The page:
Tuesday, July 10, 2012

Are Academics Worth It?

That was the question Sarah Strohmeyer asked in her new novel Smart Girls Get What They Want. I lightly touched on the question in my review, but, as a life-long "smart girl", I thought it might be interesting to explore the answer further.

I mean, of course I want the answer to be yes. I don't want to think that missed out on anything or wasted any opportunities. No one wants to think that, right? Which is why I have my list of reasons why my academic experience was great.

First off, the fact that feel that made the most of my education. I tried as hard as I could in every class. I genuinely wanted to learn, and I made sure to learn everything I could. I memorized every list, but I also learned every lesson. As a result, I feel fairly good about my knowledge and skills in every subject from English to math to biology. I like feeling intelligent and informed. I feel like I learned not only how to succeed and get good marks, but also how to overcome challenges and keep trying even when you think you will never improve.

Moreover, I love the feeling academics gives me. I love the feeling of good test mark. I wake up in the morning remembering the unexpectedly high essay mark I received the day before. And, for me, it is not just a hobby or a passion. It is an identity. It is the thing I'm good at. Some people are outgoing and know how to say the right things and impress the right people. Some people are good at sports or drama or some fancy musical instrument. I am good at school. I am the IB kid, the perpetual Honour Roll student, the "smart girl". That who I've been for so long. I don't know what I'd be if you took that away from. I suppose you could view that as a negative. But I'm just so happy that, through academics, I found so many positives. Academics allow me to feel smart and confident and happy. To me, that is not a negative.

Furthermore, academics provided me with a community. In Strohmeyer's novel, the main characters fear that they will have blank yearbooks. Mine was full, every year. Of course, that was large bit of luck on my part. I ended up with the same twenty kids in every class, every year. While that certainly had its drawbacks (which could fill a series of blog posts) it also had so many benefits. I knew those kids and they knew me. I filled their yearbooks and they filled mine. I still see them all the time. And I only became one of them because of academics. Perhaps it was pure luck, how it worked out; all I know, is that I am tremendously thankful for that academic community.

Those are all great things. But they all came at a very, very high cost. The most obvious is time. Like I said before, every minute you spend studying is a minute you're not having fun. That is sacrifice, and it sucks. To be a strong academic student, you have to put in so much time and effort. You lose friends, you lose sleep, you slowly lose your mind.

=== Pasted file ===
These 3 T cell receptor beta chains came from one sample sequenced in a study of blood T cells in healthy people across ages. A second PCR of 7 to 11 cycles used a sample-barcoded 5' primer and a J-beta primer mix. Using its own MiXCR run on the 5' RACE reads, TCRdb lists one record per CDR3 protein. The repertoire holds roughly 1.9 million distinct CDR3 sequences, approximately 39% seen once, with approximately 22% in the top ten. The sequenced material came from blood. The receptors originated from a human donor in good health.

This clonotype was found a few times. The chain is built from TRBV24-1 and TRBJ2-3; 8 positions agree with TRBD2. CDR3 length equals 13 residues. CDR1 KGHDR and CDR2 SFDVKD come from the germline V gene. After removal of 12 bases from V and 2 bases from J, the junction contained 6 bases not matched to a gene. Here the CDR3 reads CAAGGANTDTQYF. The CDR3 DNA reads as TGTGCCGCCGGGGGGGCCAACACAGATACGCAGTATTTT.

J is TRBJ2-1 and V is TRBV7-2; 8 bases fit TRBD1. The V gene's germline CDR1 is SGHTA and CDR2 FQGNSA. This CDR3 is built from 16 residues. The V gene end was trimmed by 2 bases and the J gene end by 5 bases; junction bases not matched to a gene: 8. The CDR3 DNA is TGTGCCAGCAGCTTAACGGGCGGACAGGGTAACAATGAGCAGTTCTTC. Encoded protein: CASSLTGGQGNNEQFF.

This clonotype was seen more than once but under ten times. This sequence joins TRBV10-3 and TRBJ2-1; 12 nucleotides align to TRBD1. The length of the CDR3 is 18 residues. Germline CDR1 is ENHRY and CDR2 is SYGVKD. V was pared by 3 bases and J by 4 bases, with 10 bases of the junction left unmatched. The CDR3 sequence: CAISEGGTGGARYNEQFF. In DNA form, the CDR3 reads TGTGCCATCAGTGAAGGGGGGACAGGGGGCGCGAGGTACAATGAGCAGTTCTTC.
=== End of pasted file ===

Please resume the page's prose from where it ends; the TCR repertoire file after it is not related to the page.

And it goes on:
But you also lose a million things you never ever had. You lose opportunities for new experiences. Here's one: your first job. When I was in high school I was in such a tough academic program that I would've never been able to juggle my coursework with a job. As a result, I am already behind in the job market. While most people my age have years of part time work on their resumes, I only have Honour Roll Certificates. Which makes it really, really hard to get a job now.

But that's not the biggest thing you're giving up. No, the biggest sacrifice I made as an academic student was my social life. Unlike Strohmeyer's Gigi, I didn't have amazing best friends in high school. I had a few friends, even good friends, but not like Neerja and Bea. I certainly didn't have a Mike. Nor did any of my friends. No one dated in my high school class. As a result, we are all now in university, excelling in our classes, but feeling extraordinarily out of place in our social groups. Everyone else has ex-boyfriends and "experience" (whatever that means). Most of us have never gone on a date or kissed a boy or had a boyfriend. We are physically nineteen, but our experience levels with dating are lower than an average fourteen-year-olds. That makes us feel embarrassed and ashamed; I tell you, it near destroys our self esteem.

We often say that we aren't "real" teenagers. We never went to the high school parties or had the high school boy drama. We feel like we're living our social lives four years behind everyone else. That there, that's a big reason academics are not worth it. At least not for us.

So, are academics worth it? I think I'll allow myself to go with the easy, regret-free answer: yes. But don't press me on it and ask if I would "do the same all over again". Because I don't think there's an easy answer to that question. I've done well on all the tests and essays, acing every question. But that's one I think I'll leave blank.

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